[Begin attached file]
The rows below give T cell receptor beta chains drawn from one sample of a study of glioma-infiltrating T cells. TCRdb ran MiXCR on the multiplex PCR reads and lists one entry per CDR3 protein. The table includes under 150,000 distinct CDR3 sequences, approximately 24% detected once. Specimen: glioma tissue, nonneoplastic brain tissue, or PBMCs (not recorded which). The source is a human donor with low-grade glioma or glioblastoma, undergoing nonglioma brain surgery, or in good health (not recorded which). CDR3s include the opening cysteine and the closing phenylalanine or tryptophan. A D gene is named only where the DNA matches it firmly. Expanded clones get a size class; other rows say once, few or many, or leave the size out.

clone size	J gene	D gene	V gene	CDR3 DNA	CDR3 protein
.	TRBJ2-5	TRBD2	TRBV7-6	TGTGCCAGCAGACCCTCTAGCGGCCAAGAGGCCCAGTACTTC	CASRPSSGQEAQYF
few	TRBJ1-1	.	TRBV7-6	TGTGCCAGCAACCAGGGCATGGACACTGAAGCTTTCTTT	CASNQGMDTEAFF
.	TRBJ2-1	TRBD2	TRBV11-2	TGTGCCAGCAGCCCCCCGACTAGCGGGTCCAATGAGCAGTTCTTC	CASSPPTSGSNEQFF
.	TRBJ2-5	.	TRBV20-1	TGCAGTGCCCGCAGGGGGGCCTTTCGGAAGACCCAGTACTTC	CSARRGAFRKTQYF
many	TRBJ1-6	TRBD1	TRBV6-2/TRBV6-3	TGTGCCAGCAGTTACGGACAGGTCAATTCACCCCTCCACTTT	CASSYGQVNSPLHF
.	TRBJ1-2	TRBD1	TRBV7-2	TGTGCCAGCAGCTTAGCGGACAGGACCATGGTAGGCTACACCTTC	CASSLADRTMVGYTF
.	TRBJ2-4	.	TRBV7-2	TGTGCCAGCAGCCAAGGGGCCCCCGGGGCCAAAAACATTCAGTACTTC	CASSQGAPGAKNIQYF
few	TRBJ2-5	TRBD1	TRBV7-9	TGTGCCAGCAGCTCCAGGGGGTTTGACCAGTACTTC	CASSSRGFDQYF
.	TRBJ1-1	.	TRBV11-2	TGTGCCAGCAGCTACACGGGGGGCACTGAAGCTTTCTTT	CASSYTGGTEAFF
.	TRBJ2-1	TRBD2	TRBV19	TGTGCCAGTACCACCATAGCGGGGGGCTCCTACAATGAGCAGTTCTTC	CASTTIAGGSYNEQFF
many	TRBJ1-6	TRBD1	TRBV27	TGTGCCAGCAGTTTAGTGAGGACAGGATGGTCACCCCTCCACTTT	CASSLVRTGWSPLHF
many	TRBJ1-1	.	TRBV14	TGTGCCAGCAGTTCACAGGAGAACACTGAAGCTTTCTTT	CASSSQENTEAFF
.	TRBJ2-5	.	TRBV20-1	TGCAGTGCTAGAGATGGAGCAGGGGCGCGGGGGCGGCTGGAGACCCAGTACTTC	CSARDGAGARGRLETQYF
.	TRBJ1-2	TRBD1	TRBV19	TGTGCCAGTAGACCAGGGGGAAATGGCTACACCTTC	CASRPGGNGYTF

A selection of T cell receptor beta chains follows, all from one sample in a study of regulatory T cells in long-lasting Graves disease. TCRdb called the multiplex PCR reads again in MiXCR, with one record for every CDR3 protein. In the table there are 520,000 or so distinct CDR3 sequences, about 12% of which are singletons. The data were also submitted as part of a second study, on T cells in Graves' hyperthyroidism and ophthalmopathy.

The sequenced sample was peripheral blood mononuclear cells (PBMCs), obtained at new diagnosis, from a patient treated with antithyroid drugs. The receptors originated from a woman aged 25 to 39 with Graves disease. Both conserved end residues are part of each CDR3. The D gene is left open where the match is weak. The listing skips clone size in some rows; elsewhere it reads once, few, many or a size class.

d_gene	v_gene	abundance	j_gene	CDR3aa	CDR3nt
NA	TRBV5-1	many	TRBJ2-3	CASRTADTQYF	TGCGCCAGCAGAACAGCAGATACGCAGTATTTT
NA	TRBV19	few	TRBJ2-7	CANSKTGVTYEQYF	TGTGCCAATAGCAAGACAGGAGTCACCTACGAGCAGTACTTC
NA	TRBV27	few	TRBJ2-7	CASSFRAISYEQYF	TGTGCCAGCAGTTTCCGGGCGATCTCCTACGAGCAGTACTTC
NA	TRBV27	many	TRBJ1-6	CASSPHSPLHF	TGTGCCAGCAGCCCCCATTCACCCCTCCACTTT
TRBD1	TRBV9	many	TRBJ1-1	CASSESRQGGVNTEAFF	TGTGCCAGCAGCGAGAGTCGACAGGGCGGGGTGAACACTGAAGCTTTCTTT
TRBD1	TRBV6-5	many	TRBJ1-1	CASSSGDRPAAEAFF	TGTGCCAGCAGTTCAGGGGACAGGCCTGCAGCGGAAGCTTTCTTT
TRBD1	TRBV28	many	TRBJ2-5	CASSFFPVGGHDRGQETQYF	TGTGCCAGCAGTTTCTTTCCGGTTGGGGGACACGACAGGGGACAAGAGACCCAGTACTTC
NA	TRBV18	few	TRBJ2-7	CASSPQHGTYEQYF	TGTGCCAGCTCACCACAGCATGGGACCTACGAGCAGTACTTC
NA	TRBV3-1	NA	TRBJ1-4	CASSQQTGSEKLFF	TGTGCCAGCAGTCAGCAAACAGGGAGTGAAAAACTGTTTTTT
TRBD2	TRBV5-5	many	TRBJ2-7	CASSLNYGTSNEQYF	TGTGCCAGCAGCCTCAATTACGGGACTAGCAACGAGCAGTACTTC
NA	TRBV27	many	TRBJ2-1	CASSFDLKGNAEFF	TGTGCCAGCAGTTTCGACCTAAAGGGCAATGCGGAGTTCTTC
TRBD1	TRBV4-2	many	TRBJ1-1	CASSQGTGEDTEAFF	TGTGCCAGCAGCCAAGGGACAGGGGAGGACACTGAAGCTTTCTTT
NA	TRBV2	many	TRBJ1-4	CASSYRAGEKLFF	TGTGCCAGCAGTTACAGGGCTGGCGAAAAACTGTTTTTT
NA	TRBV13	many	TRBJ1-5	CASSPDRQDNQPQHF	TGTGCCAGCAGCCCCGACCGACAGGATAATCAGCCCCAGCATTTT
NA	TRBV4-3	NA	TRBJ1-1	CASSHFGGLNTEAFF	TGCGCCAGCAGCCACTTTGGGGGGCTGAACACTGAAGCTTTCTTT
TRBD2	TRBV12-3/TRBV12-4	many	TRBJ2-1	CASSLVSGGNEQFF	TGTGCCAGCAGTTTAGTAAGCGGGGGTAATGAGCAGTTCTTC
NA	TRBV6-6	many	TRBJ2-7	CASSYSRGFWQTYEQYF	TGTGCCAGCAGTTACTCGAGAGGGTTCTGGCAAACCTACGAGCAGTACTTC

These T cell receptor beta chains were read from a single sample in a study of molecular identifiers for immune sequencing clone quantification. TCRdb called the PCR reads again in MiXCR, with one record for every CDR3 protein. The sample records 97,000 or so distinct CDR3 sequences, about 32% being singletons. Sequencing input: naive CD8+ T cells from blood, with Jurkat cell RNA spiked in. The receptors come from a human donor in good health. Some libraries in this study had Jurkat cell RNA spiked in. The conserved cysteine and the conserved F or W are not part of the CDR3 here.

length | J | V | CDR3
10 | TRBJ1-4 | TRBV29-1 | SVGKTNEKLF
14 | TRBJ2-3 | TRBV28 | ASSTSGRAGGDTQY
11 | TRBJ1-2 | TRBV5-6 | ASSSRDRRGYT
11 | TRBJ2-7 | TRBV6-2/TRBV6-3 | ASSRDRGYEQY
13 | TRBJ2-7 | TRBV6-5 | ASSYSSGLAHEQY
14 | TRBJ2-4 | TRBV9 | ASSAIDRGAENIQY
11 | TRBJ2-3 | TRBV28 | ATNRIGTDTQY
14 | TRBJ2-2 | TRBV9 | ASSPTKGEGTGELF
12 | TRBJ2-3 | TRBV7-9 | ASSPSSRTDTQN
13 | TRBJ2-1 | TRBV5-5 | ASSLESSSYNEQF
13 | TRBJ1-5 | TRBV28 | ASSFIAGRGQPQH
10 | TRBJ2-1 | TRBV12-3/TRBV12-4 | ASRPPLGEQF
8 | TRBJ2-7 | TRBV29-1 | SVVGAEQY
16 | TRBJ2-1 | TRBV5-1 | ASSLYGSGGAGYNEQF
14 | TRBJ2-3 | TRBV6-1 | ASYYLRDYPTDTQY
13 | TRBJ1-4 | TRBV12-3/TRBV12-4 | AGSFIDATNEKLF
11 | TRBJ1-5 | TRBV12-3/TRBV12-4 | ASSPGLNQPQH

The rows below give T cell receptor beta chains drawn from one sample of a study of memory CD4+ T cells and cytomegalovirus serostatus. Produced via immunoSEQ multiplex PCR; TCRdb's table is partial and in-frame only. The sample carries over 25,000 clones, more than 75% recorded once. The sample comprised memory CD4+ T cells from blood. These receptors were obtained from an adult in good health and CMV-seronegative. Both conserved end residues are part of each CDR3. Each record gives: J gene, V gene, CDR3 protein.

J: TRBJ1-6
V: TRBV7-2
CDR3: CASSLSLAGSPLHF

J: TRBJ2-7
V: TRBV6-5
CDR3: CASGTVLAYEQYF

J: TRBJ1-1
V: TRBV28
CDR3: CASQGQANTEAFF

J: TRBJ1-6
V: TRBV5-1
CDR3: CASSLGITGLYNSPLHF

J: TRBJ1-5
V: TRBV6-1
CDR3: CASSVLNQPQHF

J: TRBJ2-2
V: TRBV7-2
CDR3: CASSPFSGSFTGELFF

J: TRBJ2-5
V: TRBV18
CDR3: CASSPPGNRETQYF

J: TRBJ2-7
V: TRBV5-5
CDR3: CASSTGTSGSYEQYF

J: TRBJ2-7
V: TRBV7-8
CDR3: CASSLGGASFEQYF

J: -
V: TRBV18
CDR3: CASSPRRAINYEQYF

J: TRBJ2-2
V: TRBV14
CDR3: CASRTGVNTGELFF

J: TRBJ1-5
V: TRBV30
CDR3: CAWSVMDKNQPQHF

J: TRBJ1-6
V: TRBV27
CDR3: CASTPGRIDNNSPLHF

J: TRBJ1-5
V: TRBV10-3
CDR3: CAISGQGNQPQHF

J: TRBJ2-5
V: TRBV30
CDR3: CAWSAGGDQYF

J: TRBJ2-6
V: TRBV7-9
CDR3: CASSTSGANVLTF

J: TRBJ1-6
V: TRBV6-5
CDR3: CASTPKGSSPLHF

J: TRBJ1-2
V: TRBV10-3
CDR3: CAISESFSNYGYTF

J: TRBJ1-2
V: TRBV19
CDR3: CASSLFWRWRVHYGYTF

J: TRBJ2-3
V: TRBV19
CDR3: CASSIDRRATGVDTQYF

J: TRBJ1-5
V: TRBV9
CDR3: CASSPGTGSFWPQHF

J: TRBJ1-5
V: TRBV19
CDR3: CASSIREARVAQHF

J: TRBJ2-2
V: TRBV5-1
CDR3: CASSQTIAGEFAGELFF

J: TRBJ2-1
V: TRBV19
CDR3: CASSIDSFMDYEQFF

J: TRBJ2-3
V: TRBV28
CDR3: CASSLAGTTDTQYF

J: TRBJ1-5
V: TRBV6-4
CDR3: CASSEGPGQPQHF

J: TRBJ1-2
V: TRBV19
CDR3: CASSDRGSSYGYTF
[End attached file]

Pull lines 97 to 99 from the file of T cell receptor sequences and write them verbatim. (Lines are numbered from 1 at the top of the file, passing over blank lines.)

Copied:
V: TRBV10-3
CDR3: CAISGQGNQPQHF

J: TRBJ2-5